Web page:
But today an offender could be physically castrated one day and buy replacement hormone therapy on the black market the next, according to Dr Russell Reid, a consultant psychiatrist at the Hillingdon Hospital in west London.

Dr Reid is thought to be the only psychiatrist in the UK currently practising chemical castration, the administration of drugs to dampen libido. For the past 10 years, two of his patients have voluntarily accepted monthly injections of goserelin, trade-named Zoladex, an anti-testosterone agent normally used in the treatment of prostate cancer As a side-effect, goserelin also switches off sexual desire. One of his patients had been given the choice of taking the drug or going to prison for an extremely long term after barricading himself into a room and attempting to rape three boys.

"I am not evangelical about the treatment - there are other respected psychiatrists who are opposed to it - but it has worked for these men," he said. "If you consider that sex offenders are mostly compulsorily driven because they are hypersexual - they may think constantly about sex and require some kind of sexual gratification 10 or more times a day - then they are driven by their penis to find a victim.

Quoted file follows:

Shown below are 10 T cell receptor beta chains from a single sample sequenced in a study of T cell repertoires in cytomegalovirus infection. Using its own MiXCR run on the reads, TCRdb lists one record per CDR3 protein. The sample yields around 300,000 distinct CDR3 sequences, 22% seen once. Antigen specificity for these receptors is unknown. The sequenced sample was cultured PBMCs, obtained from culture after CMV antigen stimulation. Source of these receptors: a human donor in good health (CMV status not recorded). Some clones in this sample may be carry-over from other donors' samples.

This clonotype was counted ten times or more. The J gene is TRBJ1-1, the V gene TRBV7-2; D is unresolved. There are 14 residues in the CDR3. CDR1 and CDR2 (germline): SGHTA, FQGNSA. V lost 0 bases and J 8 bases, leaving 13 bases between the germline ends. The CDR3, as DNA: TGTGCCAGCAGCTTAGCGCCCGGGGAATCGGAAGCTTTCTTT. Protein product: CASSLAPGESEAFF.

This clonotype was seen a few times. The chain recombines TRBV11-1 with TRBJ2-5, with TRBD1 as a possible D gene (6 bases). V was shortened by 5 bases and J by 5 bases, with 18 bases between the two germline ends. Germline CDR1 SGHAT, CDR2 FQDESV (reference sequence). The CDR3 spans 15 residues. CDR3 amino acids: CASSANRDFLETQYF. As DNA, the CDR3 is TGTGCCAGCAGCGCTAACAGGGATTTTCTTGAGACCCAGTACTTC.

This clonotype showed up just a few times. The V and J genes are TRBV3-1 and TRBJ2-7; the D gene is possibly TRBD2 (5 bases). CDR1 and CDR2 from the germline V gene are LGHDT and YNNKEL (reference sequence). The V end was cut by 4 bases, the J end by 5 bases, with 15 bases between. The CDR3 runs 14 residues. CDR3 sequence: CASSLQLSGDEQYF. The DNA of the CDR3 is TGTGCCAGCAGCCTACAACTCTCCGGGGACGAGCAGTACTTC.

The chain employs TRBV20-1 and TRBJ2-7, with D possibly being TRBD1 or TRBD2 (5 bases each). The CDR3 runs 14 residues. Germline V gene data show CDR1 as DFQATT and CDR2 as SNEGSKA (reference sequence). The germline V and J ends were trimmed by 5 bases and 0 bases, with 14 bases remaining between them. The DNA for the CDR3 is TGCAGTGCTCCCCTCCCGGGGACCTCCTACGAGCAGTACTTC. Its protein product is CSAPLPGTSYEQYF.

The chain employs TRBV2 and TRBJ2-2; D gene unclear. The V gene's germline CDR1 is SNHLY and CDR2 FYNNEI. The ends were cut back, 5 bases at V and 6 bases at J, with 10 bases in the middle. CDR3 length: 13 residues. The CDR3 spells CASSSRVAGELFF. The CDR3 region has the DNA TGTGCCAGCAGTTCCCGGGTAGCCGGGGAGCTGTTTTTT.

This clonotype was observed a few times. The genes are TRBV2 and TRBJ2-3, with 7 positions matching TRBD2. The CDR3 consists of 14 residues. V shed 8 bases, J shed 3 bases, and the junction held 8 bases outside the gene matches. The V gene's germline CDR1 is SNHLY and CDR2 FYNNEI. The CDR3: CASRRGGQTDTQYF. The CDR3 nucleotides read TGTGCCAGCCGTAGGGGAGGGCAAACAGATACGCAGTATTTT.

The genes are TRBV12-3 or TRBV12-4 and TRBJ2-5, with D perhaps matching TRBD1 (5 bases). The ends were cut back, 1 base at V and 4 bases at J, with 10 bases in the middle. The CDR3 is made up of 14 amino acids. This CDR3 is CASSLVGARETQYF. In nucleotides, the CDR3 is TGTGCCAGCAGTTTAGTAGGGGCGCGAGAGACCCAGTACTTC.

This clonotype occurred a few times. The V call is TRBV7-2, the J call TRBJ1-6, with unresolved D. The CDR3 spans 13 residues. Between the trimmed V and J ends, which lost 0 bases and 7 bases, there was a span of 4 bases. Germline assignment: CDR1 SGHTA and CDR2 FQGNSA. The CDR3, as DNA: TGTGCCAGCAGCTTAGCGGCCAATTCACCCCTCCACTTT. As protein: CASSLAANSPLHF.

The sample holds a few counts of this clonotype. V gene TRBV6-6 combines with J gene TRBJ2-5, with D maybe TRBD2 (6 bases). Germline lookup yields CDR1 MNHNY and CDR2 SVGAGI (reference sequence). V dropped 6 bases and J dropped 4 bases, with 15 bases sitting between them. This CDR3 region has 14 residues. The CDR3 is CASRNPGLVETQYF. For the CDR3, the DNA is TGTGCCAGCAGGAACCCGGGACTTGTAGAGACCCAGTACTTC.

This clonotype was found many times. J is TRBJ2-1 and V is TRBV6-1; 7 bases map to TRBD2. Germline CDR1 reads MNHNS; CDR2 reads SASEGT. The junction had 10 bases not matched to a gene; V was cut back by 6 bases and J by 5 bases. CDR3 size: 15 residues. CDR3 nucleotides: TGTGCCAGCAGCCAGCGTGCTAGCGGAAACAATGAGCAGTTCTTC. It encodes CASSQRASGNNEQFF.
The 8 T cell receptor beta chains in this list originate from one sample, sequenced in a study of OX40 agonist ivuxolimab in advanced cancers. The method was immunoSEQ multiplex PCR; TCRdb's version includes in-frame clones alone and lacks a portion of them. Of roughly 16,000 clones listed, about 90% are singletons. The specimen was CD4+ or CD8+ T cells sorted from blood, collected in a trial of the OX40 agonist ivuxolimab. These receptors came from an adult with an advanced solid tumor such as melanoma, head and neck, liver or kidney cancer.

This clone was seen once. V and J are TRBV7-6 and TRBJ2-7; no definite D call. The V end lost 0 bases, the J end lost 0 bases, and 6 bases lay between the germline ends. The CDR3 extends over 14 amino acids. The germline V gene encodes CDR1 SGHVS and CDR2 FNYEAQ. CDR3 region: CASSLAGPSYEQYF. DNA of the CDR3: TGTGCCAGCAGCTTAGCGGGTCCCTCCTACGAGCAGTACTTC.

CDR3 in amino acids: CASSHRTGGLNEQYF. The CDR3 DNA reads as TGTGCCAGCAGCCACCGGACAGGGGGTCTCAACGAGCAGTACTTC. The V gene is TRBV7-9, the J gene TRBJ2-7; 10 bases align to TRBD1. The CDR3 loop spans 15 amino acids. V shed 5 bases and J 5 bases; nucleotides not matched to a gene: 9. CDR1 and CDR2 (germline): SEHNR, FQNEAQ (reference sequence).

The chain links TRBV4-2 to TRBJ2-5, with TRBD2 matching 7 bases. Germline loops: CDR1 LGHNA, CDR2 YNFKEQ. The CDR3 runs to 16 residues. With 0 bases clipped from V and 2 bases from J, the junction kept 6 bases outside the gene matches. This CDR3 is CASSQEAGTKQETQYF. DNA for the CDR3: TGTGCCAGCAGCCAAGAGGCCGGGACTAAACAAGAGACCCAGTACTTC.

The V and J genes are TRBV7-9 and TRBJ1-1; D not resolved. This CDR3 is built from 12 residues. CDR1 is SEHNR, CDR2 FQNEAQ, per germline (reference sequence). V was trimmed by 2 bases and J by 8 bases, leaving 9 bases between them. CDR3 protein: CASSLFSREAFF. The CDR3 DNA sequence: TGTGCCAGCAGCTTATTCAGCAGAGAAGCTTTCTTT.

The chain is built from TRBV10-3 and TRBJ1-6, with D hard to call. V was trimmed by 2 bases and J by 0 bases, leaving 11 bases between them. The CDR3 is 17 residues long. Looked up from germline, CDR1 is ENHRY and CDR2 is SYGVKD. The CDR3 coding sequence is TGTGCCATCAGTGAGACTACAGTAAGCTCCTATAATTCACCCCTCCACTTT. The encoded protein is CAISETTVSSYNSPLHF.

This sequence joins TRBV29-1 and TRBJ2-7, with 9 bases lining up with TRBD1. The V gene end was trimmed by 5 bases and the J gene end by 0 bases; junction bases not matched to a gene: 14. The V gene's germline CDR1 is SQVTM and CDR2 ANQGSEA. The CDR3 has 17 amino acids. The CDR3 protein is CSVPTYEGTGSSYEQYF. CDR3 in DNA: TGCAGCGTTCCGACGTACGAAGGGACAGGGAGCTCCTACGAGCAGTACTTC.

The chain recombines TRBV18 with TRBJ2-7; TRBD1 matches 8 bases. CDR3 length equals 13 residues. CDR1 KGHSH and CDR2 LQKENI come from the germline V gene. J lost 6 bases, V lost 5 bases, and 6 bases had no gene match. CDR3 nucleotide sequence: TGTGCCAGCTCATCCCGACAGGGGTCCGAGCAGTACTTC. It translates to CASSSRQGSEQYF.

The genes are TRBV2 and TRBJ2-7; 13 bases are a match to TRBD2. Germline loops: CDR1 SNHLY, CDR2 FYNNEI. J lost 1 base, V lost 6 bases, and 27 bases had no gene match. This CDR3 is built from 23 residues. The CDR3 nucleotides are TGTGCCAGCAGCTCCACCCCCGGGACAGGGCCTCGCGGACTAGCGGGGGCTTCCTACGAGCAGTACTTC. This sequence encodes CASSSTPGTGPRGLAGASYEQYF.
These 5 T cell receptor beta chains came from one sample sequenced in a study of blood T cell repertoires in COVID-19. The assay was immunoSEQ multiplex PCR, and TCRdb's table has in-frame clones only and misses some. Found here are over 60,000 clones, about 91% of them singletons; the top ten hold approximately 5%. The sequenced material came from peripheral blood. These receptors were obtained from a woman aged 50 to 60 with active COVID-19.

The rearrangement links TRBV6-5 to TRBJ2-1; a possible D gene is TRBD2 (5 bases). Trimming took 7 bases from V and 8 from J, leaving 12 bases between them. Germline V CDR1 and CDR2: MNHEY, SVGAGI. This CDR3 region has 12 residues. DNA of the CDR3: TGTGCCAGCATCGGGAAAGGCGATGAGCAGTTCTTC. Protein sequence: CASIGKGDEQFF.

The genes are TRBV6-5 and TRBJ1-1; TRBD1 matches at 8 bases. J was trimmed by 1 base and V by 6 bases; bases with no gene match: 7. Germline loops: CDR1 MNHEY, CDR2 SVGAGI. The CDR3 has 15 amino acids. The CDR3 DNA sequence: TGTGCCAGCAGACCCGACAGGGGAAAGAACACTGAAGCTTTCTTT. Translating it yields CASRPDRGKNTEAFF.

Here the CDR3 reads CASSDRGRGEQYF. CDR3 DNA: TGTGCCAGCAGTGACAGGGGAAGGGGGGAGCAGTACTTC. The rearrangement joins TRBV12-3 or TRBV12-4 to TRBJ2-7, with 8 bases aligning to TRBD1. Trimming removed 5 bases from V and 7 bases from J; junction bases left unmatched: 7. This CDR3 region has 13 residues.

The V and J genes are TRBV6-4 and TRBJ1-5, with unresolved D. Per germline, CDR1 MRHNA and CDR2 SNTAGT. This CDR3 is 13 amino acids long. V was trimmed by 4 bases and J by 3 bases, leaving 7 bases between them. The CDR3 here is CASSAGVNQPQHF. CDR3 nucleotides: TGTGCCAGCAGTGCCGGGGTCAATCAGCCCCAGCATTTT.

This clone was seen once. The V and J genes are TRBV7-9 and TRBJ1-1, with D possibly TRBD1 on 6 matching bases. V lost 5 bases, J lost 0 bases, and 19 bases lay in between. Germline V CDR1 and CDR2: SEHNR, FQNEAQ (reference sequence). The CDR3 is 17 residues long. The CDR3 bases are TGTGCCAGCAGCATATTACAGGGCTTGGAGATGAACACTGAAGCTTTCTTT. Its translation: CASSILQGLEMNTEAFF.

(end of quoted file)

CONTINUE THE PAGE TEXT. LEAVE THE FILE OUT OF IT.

"This drug switches off that process completely. However, my patients requested it; full informed consent must be given. There must be offenders out there who would be happy to undergo this treatment, in conjunction with counselling, so they can live a normal life. But there will be others who do not want it, and you can't force them.

"Psychotherapy simply doesn't work for paedophiles. They have terrific powers of self justification and denial. They live in some bizarre fantasy world. Most paedophiles I have come across seem to have the same mental age as the children they abuse."

Whichever argument wins the day, public loathing of paedophiles will continue. In February this year, William Malcolm, a notorious child abuser, was shot dead on his doorstep in Manor Park, east London. In the first four months of the inquiry, the police did not receive a single call from any member of the public offering information to help catch the killers, two men seen running away. If anything there were celebrations.

When The Independent told Malcolm's brother, Andy, who lives in France, that no one was co-operating with the police, he was delighted. "The killers are welcome in my house any time," he said.